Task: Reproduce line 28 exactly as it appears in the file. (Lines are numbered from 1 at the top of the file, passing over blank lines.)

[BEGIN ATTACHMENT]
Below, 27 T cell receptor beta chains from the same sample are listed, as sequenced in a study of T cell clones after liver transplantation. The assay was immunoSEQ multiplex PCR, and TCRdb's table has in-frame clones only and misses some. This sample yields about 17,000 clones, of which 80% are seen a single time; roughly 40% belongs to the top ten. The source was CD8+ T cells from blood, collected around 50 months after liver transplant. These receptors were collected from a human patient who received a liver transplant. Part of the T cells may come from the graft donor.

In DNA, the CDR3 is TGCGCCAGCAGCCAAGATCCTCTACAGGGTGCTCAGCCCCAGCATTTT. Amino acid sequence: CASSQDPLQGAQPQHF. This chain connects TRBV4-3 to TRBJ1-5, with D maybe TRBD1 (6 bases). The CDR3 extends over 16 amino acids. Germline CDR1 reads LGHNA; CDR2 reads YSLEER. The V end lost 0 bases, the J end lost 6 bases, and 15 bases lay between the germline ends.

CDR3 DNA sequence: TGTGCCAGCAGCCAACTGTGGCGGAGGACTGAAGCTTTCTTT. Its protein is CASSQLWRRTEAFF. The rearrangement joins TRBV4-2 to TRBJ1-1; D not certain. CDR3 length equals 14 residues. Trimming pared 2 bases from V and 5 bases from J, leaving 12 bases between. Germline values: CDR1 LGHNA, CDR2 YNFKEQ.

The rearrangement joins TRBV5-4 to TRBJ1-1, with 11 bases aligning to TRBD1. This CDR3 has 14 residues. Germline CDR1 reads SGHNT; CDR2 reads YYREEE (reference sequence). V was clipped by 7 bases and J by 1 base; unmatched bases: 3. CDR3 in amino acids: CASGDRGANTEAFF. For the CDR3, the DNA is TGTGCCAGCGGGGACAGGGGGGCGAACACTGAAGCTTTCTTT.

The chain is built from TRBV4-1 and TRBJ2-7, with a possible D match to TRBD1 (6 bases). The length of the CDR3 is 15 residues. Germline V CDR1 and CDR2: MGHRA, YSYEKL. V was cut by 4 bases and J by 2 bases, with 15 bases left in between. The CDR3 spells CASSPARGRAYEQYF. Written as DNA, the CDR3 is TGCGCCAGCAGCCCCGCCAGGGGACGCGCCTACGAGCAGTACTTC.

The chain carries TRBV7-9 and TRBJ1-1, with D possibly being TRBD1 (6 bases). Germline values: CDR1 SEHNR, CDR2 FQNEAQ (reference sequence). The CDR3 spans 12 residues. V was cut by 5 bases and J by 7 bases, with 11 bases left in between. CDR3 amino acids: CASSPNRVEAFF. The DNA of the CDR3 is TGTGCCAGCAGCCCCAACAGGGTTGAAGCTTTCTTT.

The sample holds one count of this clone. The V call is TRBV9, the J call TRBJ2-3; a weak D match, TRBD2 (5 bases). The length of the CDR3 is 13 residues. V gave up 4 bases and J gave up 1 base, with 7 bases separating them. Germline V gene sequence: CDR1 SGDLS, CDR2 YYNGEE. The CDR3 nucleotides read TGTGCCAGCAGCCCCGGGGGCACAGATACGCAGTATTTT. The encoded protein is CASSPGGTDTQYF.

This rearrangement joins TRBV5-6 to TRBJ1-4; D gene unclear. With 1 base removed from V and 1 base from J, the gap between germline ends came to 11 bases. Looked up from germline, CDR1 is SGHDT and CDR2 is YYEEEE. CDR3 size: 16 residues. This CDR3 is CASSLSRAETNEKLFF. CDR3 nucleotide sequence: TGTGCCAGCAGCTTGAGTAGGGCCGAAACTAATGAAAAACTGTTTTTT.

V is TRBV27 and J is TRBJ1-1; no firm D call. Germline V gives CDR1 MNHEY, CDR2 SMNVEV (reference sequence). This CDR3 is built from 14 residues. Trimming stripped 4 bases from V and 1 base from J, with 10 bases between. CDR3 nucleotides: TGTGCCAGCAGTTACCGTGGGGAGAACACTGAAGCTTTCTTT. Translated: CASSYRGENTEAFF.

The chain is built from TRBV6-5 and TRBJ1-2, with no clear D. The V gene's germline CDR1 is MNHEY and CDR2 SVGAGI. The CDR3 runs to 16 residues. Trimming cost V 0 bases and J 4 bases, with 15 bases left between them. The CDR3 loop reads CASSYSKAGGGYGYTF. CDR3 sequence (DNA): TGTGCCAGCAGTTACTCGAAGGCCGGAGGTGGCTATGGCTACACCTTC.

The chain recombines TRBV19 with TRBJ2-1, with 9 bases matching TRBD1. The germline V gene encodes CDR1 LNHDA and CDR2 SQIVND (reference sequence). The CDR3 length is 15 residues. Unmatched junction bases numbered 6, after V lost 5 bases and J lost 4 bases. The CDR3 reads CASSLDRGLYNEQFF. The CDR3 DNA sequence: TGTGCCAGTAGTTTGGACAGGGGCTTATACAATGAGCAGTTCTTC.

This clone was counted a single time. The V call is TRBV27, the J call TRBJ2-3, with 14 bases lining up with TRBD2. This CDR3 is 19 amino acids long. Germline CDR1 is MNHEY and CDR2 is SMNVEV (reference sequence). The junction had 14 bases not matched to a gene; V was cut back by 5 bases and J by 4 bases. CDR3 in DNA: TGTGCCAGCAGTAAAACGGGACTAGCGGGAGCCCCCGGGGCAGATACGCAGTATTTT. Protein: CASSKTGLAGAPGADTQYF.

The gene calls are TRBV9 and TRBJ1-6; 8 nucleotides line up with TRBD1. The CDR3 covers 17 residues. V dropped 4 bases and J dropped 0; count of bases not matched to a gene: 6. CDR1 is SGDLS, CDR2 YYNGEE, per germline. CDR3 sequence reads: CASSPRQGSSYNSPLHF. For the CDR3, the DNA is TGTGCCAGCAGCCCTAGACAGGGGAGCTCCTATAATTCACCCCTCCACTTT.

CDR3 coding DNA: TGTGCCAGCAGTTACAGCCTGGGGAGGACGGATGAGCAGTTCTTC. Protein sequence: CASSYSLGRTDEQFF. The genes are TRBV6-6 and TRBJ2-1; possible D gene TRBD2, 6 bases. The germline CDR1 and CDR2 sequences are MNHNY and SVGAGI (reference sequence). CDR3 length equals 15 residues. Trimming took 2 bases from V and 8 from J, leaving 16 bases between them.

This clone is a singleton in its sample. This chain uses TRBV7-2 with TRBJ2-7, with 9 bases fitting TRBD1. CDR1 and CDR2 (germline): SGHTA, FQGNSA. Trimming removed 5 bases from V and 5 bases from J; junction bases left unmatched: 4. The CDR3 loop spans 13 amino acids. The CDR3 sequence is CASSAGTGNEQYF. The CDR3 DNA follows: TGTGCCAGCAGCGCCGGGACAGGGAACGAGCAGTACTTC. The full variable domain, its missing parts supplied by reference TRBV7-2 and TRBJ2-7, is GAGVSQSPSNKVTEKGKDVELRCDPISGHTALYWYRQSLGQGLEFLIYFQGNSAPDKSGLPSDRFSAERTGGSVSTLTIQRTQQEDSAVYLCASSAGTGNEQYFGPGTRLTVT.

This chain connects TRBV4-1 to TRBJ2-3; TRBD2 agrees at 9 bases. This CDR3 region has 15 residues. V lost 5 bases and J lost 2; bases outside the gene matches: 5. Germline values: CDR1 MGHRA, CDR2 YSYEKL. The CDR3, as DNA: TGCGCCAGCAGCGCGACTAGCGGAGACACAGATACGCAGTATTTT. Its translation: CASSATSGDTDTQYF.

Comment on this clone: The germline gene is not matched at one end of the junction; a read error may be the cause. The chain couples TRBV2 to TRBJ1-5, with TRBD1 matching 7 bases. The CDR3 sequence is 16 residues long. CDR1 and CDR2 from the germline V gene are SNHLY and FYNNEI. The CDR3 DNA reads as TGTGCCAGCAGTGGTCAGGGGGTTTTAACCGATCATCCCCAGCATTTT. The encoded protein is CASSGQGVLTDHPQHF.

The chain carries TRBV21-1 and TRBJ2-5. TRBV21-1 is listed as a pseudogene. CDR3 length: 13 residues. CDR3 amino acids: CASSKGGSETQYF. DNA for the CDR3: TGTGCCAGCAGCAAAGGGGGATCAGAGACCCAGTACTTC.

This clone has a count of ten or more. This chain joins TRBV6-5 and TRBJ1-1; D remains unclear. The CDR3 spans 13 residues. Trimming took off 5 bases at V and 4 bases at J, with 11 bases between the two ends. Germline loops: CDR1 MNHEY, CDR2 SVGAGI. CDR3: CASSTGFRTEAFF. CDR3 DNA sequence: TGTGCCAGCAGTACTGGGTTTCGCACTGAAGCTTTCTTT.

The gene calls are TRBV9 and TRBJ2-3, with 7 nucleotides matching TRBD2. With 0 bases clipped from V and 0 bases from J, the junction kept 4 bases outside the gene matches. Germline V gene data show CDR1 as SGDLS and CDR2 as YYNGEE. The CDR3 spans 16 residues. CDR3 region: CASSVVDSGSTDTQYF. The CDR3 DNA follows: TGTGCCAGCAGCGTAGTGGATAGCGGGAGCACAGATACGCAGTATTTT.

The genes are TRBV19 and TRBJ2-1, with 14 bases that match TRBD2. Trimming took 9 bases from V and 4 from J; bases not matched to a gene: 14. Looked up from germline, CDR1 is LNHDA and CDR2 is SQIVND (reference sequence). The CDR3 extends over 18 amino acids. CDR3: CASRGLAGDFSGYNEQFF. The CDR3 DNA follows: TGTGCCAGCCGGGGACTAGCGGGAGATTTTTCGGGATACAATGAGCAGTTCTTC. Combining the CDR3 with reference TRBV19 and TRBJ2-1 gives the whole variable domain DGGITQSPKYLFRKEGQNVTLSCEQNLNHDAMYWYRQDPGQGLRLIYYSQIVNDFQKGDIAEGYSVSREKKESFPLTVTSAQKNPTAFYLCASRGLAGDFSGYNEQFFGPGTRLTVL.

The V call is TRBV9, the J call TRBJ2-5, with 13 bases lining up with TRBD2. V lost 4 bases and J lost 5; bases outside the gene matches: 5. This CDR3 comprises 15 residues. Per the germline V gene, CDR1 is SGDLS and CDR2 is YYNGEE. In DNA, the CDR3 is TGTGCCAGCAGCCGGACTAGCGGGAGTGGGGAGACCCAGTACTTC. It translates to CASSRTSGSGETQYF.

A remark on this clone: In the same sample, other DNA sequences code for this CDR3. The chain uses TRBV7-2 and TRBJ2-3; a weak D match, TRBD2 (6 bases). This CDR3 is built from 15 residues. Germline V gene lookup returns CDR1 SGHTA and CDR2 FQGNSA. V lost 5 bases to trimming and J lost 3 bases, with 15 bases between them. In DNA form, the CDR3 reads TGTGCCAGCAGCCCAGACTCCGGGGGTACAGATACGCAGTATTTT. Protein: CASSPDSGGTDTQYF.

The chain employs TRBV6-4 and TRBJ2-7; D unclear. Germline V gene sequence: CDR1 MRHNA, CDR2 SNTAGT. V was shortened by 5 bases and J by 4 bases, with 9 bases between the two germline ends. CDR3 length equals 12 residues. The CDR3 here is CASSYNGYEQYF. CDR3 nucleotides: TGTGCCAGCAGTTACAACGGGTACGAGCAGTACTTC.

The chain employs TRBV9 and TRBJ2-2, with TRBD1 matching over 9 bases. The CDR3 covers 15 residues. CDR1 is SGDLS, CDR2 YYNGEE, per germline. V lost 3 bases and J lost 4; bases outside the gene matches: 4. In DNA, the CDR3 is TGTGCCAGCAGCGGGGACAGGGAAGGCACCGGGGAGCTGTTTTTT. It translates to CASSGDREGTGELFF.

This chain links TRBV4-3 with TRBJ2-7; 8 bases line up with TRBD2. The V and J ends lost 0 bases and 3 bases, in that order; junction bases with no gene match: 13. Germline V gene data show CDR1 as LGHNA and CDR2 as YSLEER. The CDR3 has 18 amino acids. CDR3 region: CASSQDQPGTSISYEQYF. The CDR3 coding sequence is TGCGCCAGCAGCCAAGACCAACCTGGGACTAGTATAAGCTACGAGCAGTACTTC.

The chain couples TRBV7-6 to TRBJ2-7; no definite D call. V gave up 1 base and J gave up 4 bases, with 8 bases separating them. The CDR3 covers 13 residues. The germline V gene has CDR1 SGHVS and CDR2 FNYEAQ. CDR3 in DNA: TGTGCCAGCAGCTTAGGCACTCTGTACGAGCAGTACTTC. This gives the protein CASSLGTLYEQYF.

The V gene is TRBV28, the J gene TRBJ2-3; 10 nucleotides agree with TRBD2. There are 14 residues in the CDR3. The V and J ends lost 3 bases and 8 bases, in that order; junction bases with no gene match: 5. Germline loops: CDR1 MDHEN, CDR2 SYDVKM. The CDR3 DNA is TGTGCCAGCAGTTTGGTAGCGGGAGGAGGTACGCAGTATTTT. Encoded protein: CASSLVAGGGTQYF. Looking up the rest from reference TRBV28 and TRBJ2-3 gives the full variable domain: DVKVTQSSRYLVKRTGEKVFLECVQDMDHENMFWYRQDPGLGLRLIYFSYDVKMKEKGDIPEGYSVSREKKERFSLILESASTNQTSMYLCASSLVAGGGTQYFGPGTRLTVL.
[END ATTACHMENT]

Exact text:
The V gene is TRBV28, the J gene TRBJ2-3; 10 nucleotides agree with TRBD2. There are 14 residues in the CDR3. The V and J ends lost 3 bases and 8 bases, in that order; junction bases with no gene match: 5. Germline loops: CDR1 MDHEN, CDR2 SYDVKM. The CDR3 DNA is TGTGCCAGCAGTTTGGTAGCGGGAGGAGGTACGCAGTATTTT. Encoded protein: CASSLVAGGGTQYF. Looking up the rest from reference TRBV28 and TRBJ2-3 gives the full variable domain: DVKVTQSSRYLVKRTGEKVFLECVQDMDHENMFWYRQDPGLGLRLIYFSYDVKMKEKGDIPEGYSVSREKKERFSLILESASTNQTSMYLCASSLVAGGGTQYFGPGTRLTVL.